Skip Ribbon Commands
Skip to main content

Go for launch?

Economy is go for launch

The economy grew by 2.6 percent in the fourth quarter, coming in at the low end of our expected range. Growth was driven by both consumer spending and corporate investment. But this growth disappointed slightly because it followed two consecutive quarters of at least 3 percent economic growth. The economy has not shown 3+ percent growth for at least three consecutive quarters since the first quarter of 2015. Growth of 2.3 percent in 2017 and 2.5 percent on fourth-quarter-over-fourth-quarter basis exactly matched our expectations.  Growth during 2017 roughly matched the average annualized growth rate during the current expansion of 2.2 percent. 2015 – which saw a 2.9 percent increase in GDP -- remains the high watermark in the current expansion.

Performance in 2017 confirmed our staunchly held belief that "animal spirits" alone would not be sufficient to generate accelerated economic growth. 

Business confidence and consumer confidence remained at elevated levels throughout 2017, with a number of measures reaching heights not reached since the dot-com bubble. Yet despite these strong positive feelings, we knew that growth would not accelerate without policy changes.

Such changes are coming in the form of the tax cut passed in December. Consumers and business should both receive a boost in their spending power thanks to lower statutory tax rates.

And corporations have an important additional incentive to spend this year thanks to the expensing provision which lets them write-off the entire cost of their investments in the first year. 

We expect a slight increase in consumption, which grew at a healthy 3.8 percent annualized rate in the fourth quarter and a more robust increase in corporate investment due to favorable tax treatment. This should help spur productivity growth and reorient economic growth slightly away from consumption toward investment. We anticipate that economic growth will increase to 2.8 percent in 2018, with growth surging in the first half of the year. Yet despite the benefits of the tax cuts, growth should not exceed 2015's 2.9 percent, a testament to the structural challenges posed to the economy by slowing labor force growth and weak productivity growth.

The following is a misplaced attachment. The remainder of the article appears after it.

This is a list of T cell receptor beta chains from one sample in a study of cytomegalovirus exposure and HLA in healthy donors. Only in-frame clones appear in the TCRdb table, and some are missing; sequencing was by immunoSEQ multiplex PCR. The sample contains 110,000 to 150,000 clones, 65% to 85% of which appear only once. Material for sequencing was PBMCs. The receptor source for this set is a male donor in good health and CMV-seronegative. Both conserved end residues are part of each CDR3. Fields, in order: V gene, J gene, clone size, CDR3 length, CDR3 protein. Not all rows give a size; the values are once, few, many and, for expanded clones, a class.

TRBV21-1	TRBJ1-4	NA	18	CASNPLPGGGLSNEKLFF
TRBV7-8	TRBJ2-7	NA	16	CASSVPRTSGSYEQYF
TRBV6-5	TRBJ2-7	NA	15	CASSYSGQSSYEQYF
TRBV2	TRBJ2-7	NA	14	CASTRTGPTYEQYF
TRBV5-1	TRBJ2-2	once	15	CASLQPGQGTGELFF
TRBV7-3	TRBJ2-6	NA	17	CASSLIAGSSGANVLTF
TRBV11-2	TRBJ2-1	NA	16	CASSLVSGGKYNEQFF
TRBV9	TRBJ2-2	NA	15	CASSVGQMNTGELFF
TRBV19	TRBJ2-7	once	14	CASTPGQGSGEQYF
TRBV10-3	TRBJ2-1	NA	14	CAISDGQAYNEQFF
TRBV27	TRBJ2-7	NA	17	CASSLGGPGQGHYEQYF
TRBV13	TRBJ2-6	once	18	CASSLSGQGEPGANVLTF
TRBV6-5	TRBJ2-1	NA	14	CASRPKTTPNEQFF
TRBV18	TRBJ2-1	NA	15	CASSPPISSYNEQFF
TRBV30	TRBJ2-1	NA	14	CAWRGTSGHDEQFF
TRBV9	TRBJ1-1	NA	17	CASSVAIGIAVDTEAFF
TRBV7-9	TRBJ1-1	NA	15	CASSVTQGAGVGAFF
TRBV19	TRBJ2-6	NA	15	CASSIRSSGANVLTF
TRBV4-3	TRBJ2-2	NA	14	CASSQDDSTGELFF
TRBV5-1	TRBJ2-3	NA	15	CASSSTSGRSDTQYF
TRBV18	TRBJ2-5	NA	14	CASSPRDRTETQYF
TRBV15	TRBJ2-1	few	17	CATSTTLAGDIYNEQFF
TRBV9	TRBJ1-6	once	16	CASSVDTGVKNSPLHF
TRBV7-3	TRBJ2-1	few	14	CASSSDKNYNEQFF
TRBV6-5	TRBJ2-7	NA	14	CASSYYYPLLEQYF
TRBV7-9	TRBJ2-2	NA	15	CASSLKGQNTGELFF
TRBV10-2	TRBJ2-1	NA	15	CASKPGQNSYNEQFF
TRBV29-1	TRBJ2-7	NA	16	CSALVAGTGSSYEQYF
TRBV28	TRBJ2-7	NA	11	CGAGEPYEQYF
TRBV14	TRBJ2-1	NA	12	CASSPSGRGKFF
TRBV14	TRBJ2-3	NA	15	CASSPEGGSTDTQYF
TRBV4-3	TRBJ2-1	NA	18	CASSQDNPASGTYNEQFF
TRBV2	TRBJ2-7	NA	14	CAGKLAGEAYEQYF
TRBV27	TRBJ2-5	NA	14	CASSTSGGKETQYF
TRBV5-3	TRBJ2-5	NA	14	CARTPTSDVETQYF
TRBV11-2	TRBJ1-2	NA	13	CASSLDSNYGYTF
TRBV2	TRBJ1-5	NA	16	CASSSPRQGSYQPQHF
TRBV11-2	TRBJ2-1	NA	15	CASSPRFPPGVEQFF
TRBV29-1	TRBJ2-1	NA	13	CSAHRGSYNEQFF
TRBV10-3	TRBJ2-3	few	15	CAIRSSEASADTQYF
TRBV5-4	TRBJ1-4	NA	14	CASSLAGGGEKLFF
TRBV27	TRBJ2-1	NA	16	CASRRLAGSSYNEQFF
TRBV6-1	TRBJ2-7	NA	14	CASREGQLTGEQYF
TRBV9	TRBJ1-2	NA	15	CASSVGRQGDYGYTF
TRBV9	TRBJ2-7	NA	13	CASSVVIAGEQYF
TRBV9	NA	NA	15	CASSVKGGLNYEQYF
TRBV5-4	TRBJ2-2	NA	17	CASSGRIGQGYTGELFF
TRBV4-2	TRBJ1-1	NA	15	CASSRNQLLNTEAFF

Personnel, pressures changing at the Fed          

Chair Yellen will oversee her last Open Market Committee meeting this week. We expect the Fed to leave rates unchanged. Next month Jerome Powell, who was confirmed last week by the Senate, will take the reins. Additionally a number of voting members of the Open Market Committee are changing, likely turning the committee more hawkish: we currently anticipate three rate hikes of 25 basis points from the Fed this year with the first coming at the meeting in March. At the same time, pressure on yields, particularly long-dated Treasury yields, appears to be building. The tax cuts, though likely stimulative in the short run, will add to the amount of Treasuries that will need to be sold at the same time that a key purchaser of Treasuries, the Fed, will continue unwinding its balance sheet. And wage growth and inflationary pressures, both dormant through most of the current economic expansion, also look poised to put upward pressure on yields. Last week we emphasized that when yields increase, they tend to do so quickly. That appears to be case once again with the 10-year Treasury recently surpassing 2.7 percent for the first time since 2014 and the 2-year Treasury hitting highs last seen in 2008.